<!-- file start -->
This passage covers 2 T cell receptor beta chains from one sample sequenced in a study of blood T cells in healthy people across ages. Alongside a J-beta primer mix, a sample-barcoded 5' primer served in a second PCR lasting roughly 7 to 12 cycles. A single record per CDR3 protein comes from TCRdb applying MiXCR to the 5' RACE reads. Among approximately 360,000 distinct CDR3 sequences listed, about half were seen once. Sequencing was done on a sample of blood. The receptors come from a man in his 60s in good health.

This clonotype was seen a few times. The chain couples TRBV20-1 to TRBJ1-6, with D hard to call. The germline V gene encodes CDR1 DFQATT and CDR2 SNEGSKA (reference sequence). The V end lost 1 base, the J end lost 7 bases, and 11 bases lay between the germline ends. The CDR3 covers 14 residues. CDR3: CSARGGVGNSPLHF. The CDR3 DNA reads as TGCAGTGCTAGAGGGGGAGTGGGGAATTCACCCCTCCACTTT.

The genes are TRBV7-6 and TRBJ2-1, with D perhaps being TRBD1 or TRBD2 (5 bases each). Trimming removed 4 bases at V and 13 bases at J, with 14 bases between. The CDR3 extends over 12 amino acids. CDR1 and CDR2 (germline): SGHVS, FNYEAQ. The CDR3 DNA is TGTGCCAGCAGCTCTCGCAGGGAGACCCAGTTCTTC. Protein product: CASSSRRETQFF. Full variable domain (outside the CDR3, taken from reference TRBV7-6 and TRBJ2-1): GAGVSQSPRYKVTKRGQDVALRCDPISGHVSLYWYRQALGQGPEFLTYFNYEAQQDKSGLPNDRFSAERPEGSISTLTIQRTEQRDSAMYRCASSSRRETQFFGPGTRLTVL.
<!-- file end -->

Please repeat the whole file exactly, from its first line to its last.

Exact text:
This passage covers 2 T cell receptor beta chains from one sample sequenced in a study of blood T cells in healthy people across ages. Alongside a J-beta primer mix, a sample-barcoded 5' primer served in a second PCR lasting roughly 7 to 12 cycles. A single record per CDR3 protein comes from TCRdb applying MiXCR to the 5' RACE reads. Among approximately 360,000 distinct CDR3 sequences listed, about half were seen once. Sequencing was done on a sample of blood. The receptors come from a man in his 60s in good health.

This clonotype was seen a few times. The chain couples TRBV20-1 to TRBJ1-6, with D hard to call. The germline V gene encodes CDR1 DFQATT and CDR2 SNEGSKA (reference sequence). The V end lost 1 base, the J end lost 7 bases, and 11 bases lay between the germline ends. The CDR3 covers 14 residues. CDR3: CSARGGVGNSPLHF. The CDR3 DNA reads as TGCAGTGCTAGAGGGGGAGTGGGGAATTCACCCCTCCACTTT.

The genes are TRBV7-6 and TRBJ2-1, with D perhaps being TRBD1 or TRBD2 (5 bases each). Trimming removed 4 bases at V and 13 bases at J, with 14 bases between. The CDR3 extends over 12 amino acids. CDR1 and CDR2 (germline): SGHVS, FNYEAQ. The CDR3 DNA is TGTGCCAGCAGCTCTCGCAGGGAGACCCAGTTCTTC. Protein product: CASSSRRETQFF. Full variable domain (outside the CDR3, taken from reference TRBV7-6 and TRBJ2-1): GAGVSQSPRYKVTKRGQDVALRCDPISGHVSLYWYRQALGQGPEFLTYFNYEAQQDKSGLPNDRFSAERPEGSISTLTIQRTEQRDSAMYRCASSSRRETQFFGPGTRLTVL.